Where to Eat in Palermo – My Favourite Palermo Restaurants


Palermo is my favourite city in Italy, and one of my favourite cities in Europe.

I’ve visited countless times, both as a tourist, and staying for longer periods of time while working remotely.

Over the last 4 years, I’ve probably spent over half a year in the chaotic Sicilian capital, and during that time, I’ve worked my way through a lot of city centre restaurants in Palermo, from chic enotecas to casual street food joints, and everything in between.

Palermo has hundreds, if not thousands, of great restaurants, and so this isn’t an exhaustive list of the best restaurants in Palermo, but rather the ones I find myself frequenting time and time again for their authentic and quality food, good service, and fair prices.



I’m also going to keep coming back to this article and updating it whenever I find a place that deserves to go on MY best restaurants in Palermo list.

So, if you’re wondering where to eat in Palermo and are sick of reading generic lists written by people who have never even set foot in Palermo (or worse, AI robots), look no further, because I’ve got you covered.

Here are my favourite restaurants in Palermo, Sicily.


Where to Eat in Palermo – My Favourite Palermo Restaurants


Palermo food at a glance


Sicilian food is not the same thing as Italian food, and is rather an amalgamation of all of the cultures that have existed on the island of Sicily over the years, including the Arabs, Romans, Normans, Greeks, Spanish, Jews, and so on. 

From the Arab domination of Sicily in the 10th and 11th centuries, we see saffron, apricot, raisins, rice, nutmeg, cloves and pine nuts, with the Greeks bringing a taste for fish, pistachio, olives and fresh vegetables.

Western Sicily in particular has tonnes of Northern African influences – San Vito Lo Capo even has its very own couscous festival! 



Other influences on Palermo food include the incredibly fertile Sicilian land (producing aubergine, almonds, lemons, pistachios, and more), and the fact that it is surrounded by water, meaning an abundance of fresh seafood wherever you go – nearby Favignana is home to some of the best tuna in the world, and Sicily is also famous for its red shrimp.

Palermo food in particular is often of the street food variety, and it has actually been named as one of the best cities for street food in the entire world! 

My article about street food in Palermo goes into this in more depth, but for now, just know that Palermo street food is greasy, deep fried, and often contains offal.

If you’re curious about Palermo’s street food, then some of the places on this list offer more sanitised versions than the ones you’ll find at Palermo’s street markets.


About Palermo restaurants


Although cafes in Palermo stay open all day, most of the best restaurants in Palermo close after lunch and only re-open again at around 7-8pm.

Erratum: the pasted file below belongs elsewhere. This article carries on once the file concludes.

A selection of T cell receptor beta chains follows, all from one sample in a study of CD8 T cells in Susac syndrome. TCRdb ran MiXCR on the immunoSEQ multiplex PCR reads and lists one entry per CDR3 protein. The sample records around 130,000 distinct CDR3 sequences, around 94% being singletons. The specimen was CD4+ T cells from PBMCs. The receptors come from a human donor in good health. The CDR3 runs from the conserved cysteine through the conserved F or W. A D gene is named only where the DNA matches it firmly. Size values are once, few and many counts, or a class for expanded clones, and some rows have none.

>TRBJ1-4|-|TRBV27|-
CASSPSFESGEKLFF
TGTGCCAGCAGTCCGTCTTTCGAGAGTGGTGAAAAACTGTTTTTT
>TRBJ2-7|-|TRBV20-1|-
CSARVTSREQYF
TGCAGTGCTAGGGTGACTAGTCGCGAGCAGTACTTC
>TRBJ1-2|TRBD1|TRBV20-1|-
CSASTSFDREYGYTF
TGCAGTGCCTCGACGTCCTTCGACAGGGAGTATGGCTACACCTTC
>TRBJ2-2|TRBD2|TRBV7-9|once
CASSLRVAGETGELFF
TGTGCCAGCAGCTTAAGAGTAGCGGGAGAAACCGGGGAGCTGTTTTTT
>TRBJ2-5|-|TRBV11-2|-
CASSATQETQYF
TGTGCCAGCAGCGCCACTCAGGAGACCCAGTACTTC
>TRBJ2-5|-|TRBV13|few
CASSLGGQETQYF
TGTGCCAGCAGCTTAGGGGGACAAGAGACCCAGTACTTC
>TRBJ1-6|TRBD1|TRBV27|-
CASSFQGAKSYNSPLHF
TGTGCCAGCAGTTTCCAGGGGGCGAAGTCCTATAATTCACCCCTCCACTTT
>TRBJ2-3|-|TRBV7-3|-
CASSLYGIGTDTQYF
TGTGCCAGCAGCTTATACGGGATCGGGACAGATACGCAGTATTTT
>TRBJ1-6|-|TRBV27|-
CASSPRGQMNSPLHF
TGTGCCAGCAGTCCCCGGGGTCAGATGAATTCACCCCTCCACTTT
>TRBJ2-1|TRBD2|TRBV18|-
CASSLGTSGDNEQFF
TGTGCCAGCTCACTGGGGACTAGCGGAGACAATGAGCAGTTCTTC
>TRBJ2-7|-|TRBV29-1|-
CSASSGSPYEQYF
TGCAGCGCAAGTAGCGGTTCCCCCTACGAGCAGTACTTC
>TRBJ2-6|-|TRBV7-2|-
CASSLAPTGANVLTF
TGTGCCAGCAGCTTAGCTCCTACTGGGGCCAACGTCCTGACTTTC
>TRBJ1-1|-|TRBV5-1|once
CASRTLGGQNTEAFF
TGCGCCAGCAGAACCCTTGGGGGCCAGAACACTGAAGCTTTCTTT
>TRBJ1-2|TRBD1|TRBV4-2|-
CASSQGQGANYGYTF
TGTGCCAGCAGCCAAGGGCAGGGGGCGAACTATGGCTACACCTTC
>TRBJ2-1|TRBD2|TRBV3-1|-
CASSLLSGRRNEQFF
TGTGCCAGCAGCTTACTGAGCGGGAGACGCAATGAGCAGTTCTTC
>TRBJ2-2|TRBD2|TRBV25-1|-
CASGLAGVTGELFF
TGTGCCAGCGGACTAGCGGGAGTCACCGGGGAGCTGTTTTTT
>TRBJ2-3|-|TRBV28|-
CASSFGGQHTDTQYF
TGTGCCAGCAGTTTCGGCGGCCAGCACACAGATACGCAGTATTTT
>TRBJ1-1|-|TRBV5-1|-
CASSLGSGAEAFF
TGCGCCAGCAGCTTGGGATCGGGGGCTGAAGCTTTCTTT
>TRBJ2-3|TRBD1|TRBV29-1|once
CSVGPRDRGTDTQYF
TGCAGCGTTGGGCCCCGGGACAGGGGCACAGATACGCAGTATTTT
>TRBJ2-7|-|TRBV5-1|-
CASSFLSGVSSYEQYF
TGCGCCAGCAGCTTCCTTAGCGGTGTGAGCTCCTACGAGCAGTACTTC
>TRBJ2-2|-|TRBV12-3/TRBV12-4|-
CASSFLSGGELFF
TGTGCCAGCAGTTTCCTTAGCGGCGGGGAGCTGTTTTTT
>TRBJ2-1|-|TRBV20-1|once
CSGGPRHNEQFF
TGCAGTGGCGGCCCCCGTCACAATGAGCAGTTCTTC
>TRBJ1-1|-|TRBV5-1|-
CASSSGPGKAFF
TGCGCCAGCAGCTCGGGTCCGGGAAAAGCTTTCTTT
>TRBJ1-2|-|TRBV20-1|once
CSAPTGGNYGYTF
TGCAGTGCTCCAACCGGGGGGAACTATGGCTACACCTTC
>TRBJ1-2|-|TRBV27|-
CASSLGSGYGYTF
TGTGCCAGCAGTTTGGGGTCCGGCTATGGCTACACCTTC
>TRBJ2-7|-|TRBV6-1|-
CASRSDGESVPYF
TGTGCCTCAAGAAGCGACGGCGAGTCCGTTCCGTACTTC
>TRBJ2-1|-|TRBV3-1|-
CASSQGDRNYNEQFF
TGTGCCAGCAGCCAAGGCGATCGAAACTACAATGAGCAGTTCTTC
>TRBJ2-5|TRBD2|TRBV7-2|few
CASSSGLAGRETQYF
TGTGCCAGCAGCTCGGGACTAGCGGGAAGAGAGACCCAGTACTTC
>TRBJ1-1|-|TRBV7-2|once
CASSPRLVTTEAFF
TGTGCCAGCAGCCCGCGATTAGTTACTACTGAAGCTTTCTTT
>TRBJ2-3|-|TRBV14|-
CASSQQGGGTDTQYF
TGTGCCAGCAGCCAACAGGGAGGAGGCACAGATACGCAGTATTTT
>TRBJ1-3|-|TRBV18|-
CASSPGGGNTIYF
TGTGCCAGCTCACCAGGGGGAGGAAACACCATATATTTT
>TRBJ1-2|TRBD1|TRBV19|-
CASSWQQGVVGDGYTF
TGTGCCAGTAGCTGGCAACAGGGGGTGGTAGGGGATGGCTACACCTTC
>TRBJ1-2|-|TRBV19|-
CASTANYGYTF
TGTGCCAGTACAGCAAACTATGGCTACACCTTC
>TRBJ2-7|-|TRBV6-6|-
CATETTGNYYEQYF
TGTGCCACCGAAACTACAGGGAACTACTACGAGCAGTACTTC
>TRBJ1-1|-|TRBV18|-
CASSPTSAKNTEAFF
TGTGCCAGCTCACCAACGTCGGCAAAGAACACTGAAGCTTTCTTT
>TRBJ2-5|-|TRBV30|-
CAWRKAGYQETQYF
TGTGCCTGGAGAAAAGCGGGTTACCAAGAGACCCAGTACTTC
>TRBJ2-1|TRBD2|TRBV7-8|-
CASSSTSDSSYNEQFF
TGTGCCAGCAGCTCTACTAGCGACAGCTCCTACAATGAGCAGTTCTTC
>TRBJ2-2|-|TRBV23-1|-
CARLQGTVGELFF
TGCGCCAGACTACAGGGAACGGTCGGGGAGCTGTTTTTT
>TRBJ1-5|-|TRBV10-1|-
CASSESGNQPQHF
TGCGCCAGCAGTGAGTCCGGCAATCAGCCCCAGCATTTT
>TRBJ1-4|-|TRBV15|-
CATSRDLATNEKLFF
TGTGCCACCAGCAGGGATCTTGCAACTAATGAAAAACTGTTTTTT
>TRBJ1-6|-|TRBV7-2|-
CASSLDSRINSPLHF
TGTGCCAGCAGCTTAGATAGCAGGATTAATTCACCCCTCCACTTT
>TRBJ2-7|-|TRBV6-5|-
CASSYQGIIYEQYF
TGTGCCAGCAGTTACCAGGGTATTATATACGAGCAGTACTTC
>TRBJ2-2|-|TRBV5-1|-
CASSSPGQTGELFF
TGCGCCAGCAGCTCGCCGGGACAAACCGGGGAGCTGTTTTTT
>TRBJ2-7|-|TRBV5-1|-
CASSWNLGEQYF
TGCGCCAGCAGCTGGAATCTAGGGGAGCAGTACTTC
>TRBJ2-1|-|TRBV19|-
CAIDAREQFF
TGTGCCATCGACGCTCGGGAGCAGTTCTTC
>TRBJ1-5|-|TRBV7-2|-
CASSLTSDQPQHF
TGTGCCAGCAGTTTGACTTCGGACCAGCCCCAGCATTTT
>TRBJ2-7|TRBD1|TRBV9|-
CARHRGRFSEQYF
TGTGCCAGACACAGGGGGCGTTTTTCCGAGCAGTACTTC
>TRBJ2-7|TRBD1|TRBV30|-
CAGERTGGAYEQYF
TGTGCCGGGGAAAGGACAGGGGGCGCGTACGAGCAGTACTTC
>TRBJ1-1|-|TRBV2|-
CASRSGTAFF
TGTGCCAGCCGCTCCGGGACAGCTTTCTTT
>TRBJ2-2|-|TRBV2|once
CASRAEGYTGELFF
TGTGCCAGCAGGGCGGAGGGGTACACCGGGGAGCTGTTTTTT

Be sure to check when their opening hours are (it’s best to call in advance, as Google Maps isn’t always accurate).

It’s also quite common for restaurants in Palermo to be closed on Mondays, so again, check beforehand to avoid disappointment.


Types of Italian restaurants


One day I’ll write a dedicated article about the different types of Italian restaurants, but for now, let it be known that Italy doesn’t just have ‘restaurants.’

Oh no.

That would be too easy.

Here are some of the most common words to look out for (usually featured in the name of the establishment):

  • Ristorante: The most high end places you’ll find. Ristoranti usually have a well-known chef, fine dining, and a higher price tag. Generally, you will order several courses and pass a lot of time here.
  • Osteria: While the osterie of old have all but vanished, these chic establishments are more relaxed than a ristorante. They usually have a smaller menu, fewer tables, and are designed for socialising.
  • Trattoria: Typically family-owned, trattorias are far more casual than ristoranti, with a focus on traditional, regional fare and a more ‘grandma’s kitchen’ style of cooking.
  • Enoteca: Traditionally an enoteca would only serve wine, but more recently, they have started offering small plates to accompany the wines, and feel a lot more like restaurants than they did in past years.
  • Pizzeria: Self-explanatory. A place that specialises in pizza. This will be a casual place serving a selection of pizzas and salads.
  • Tavola Caldo: A place without table service, where you go to the bar and choose what you want from a selection of pre-made dishes, that are heated up.


16 Best Restaurants in Palermo


Trattoria Trapani


Thanks to its lowkey location near the train station, away from the major tourist landmarks, Trattoria Trapani doesn’t get many tourists.

It’s always full of locals, whether you go for lunch or dinner, and is a family-run business serving delicious homemade Sicilian food – when I visited with Ethan, the waiter eagerly told us that we had to try the cheesecake, because his grandma makes it and it’s the best cheesecake in Palermo!

The brightly-lit interior leaves a lot to be desired, but if you want great quality pasta at some of the best prices in the city, head to Trattoria Trapani.

Pasta dishes here cost between 5 -9 EUR and meat dishes (without sides) are between 4-6 EUR.

You can find Trattoria Trapani here.


Trattoria Al Ferro di Cavallo


Translating to ‘horseshoe,’ this twee little trattoria just off Via Roma is always packed full of hungry locals come lunchtime.